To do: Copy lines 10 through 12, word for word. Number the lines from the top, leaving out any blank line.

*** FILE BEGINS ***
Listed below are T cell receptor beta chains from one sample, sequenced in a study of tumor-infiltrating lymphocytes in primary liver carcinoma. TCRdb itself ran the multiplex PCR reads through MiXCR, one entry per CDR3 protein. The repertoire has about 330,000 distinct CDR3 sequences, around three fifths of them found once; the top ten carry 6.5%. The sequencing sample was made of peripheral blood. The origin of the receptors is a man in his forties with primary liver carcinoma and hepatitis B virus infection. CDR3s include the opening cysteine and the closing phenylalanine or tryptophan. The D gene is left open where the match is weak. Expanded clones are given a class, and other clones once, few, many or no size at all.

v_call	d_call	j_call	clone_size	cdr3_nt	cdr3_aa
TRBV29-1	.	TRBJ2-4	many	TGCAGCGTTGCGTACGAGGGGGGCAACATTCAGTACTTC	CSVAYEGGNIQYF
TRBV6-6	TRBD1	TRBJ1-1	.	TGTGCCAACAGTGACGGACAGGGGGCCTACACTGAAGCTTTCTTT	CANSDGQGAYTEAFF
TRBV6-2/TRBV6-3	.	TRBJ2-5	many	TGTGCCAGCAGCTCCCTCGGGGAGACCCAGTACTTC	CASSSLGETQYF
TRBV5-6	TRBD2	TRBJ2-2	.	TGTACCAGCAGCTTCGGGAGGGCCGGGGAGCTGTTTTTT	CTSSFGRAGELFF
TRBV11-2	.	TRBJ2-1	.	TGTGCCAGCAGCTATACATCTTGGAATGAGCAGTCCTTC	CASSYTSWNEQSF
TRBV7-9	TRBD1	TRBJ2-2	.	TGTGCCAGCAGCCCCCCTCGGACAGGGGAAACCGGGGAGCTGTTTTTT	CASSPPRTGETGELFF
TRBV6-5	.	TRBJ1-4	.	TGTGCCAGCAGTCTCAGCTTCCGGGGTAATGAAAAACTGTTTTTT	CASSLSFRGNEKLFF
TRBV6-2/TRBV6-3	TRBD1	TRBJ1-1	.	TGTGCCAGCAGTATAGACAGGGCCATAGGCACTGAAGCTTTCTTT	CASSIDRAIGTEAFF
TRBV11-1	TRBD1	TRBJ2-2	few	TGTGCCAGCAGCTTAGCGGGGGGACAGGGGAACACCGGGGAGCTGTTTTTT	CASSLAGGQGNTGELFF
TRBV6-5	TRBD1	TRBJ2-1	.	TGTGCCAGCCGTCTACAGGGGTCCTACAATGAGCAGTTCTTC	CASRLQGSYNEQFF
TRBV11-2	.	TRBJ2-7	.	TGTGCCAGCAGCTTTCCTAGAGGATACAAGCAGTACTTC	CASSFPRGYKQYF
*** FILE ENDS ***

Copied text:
TRBV6-2/TRBV6-3	TRBD1	TRBJ1-1	.	TGTGCCAGCAGTATAGACAGGGCCATAGGCACTGAAGCTTTCTTT	CASSIDRAIGTEAFF
TRBV11-1	TRBD1	TRBJ2-2	few	TGTGCCAGCAGCTTAGCGGGGGGACAGGGGAACACCGGGGAGCTGTTTTTT	CASSLAGGQGNTGELFF
TRBV6-5	TRBD1	TRBJ2-1	.	TGTGCCAGCCGTCTACAGGGGTCCTACAATGAGCAGTTCTTC	CASRLQGSYNEQFF